During the 1975-1976 school year, only 7.8% of law students were minorities. According to a December report from The Journal of Black Students in Higher Education, that number has more than tripled. However, minority student representation is still lacking in the top law schools. The percentages of African American judges, lawyers, law students and law school graduates are all below the percentage of African Americans in the overall U. S. population. In fact, at the top 15 law schools, no school is comprised of more than 9% African American students.
At the top of the list are Harvard, the University of Pennsylvania and Duke with 8.7%, 7.4% and 7.1%, respectively. The bottom three schools are Northwestern, the University of California-Berkeley and the University of Michigan with 4.7%, 4.4% and 3.6%, respectively. The report states, “We believe that educational equality will not exist until Blacks have achieved a proportionate level of enrollments at the schools that graduate the leaders of our society.”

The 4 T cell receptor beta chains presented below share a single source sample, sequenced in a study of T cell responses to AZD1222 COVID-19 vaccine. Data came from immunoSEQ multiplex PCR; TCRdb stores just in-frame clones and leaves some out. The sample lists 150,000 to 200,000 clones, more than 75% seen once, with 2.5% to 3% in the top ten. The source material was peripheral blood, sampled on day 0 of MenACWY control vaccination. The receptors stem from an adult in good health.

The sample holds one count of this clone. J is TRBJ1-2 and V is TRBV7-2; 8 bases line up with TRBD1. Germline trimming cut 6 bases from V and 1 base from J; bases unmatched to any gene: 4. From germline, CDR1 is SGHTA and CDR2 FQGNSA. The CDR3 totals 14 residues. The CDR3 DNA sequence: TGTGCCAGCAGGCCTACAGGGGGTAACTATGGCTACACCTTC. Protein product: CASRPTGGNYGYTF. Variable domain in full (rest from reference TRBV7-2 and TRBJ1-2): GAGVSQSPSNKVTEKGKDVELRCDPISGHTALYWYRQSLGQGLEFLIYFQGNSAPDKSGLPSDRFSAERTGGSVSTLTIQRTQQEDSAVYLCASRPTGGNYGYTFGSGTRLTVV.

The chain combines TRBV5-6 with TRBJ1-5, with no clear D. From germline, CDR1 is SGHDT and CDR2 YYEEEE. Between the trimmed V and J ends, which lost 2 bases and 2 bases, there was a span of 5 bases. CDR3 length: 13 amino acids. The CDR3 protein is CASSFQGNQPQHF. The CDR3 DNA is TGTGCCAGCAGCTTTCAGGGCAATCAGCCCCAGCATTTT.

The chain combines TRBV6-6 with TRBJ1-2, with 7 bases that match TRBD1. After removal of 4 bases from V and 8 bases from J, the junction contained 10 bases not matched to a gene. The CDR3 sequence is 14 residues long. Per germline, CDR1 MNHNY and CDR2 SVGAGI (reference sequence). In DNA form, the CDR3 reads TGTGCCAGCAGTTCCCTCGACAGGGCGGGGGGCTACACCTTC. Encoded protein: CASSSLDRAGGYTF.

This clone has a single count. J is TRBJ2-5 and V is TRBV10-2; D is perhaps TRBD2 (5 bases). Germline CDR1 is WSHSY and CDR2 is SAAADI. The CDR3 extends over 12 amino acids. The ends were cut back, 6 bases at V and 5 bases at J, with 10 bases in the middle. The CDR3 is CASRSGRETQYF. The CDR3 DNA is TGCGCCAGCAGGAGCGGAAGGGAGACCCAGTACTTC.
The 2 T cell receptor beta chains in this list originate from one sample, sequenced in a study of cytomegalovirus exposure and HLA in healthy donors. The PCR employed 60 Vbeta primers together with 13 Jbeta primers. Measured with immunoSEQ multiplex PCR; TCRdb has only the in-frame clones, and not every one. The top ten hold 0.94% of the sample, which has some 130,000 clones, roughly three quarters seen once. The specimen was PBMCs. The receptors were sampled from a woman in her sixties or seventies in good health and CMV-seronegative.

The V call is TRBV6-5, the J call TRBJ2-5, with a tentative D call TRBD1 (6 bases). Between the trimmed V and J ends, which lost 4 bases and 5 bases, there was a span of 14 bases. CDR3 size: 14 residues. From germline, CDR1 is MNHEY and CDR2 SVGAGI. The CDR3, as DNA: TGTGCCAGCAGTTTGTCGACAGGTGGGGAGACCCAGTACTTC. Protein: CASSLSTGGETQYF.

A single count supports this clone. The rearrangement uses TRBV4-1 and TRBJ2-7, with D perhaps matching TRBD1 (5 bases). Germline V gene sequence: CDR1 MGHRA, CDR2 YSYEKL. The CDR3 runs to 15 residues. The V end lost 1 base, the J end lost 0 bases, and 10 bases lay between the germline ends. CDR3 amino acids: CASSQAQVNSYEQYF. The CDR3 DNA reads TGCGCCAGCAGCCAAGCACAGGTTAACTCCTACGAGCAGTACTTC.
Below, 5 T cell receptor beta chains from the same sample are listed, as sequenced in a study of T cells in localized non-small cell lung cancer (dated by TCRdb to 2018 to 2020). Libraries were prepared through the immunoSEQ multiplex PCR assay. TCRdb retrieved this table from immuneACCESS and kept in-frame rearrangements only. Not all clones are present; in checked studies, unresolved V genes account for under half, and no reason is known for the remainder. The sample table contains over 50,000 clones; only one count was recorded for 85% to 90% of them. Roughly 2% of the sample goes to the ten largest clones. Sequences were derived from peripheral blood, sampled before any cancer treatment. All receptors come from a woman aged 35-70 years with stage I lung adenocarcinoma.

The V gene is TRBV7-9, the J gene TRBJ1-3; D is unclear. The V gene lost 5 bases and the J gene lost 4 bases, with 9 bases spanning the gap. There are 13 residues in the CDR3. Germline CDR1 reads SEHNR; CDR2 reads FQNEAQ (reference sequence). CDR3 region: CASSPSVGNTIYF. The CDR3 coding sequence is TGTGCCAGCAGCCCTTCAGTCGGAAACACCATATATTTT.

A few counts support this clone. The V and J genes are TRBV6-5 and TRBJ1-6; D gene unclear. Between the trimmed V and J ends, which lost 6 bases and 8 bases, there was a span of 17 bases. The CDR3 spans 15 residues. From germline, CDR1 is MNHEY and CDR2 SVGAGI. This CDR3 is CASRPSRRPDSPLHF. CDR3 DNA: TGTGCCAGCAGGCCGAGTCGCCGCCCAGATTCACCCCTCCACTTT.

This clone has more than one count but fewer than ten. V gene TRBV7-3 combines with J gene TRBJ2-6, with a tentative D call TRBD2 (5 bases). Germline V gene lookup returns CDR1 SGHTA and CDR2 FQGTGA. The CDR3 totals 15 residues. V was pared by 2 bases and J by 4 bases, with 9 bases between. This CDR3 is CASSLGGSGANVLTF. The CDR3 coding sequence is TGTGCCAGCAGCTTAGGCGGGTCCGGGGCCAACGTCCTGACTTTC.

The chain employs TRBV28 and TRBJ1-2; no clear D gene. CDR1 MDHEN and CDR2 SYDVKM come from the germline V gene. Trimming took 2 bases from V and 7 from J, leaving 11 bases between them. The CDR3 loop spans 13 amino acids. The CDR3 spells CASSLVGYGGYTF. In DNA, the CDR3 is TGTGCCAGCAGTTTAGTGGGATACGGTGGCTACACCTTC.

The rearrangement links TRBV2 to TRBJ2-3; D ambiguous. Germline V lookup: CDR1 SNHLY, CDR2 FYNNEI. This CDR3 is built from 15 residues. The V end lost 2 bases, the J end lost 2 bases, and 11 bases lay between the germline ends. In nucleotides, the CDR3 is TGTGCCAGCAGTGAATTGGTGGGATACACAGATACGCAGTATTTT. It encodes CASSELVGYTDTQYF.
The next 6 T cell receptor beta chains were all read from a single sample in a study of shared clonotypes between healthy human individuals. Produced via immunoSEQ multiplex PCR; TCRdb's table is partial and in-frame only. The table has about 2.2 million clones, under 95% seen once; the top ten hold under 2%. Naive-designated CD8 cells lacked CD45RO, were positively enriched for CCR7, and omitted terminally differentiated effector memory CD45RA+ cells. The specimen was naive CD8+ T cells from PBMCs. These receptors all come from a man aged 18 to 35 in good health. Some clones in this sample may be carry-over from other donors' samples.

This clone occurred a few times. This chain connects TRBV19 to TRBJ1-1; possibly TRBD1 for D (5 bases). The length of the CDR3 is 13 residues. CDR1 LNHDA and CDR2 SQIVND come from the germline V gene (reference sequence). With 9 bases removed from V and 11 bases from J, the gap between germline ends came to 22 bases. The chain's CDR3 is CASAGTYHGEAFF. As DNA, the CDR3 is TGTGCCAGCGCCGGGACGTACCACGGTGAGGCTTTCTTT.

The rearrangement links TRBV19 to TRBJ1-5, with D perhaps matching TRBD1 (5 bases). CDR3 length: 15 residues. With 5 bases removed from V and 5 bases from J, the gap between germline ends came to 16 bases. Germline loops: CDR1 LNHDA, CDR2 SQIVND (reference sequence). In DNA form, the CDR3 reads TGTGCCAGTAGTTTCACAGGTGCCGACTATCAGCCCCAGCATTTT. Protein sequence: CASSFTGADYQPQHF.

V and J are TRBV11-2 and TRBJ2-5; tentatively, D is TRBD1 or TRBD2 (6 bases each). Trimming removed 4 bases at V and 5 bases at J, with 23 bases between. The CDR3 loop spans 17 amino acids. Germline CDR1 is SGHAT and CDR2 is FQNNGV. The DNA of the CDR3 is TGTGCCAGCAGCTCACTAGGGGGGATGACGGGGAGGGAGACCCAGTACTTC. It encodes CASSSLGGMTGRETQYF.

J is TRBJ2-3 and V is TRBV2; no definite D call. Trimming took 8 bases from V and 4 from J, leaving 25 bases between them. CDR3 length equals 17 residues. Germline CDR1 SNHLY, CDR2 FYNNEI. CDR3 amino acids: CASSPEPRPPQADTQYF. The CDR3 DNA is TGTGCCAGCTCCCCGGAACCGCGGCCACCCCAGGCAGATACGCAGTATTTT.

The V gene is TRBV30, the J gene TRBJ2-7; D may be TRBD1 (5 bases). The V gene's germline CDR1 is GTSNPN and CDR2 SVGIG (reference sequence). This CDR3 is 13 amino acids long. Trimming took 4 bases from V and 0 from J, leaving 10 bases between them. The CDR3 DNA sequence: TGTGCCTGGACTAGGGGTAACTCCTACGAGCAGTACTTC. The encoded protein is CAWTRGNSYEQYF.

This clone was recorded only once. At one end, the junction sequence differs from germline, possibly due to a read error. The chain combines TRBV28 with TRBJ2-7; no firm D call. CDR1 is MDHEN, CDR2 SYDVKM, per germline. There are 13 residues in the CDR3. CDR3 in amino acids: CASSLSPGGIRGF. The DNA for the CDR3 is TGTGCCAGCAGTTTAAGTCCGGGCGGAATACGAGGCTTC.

Many law experts say that stats often do not tell the entire story of the law school. That is, just because percentages of minority students might be low, it could still be a very open campus with many resources and clubs geared towards minority students. Admissions counselors often let minority applicants know they should contact current minority students to get a realistic understanding of what it is like to be a minority at that respective school before deciding on which school to attend.
One key question to ask current students is how professors interact with and respond to minority students. Additionally, students should ask current or former students how successful the school is in helping find employment for minority graduates. It is interesting that the legal profession might be the most influential in advancing equality for all American citizens and that minorities are still underrepresented in top law schools.
Source: The Huffington Post
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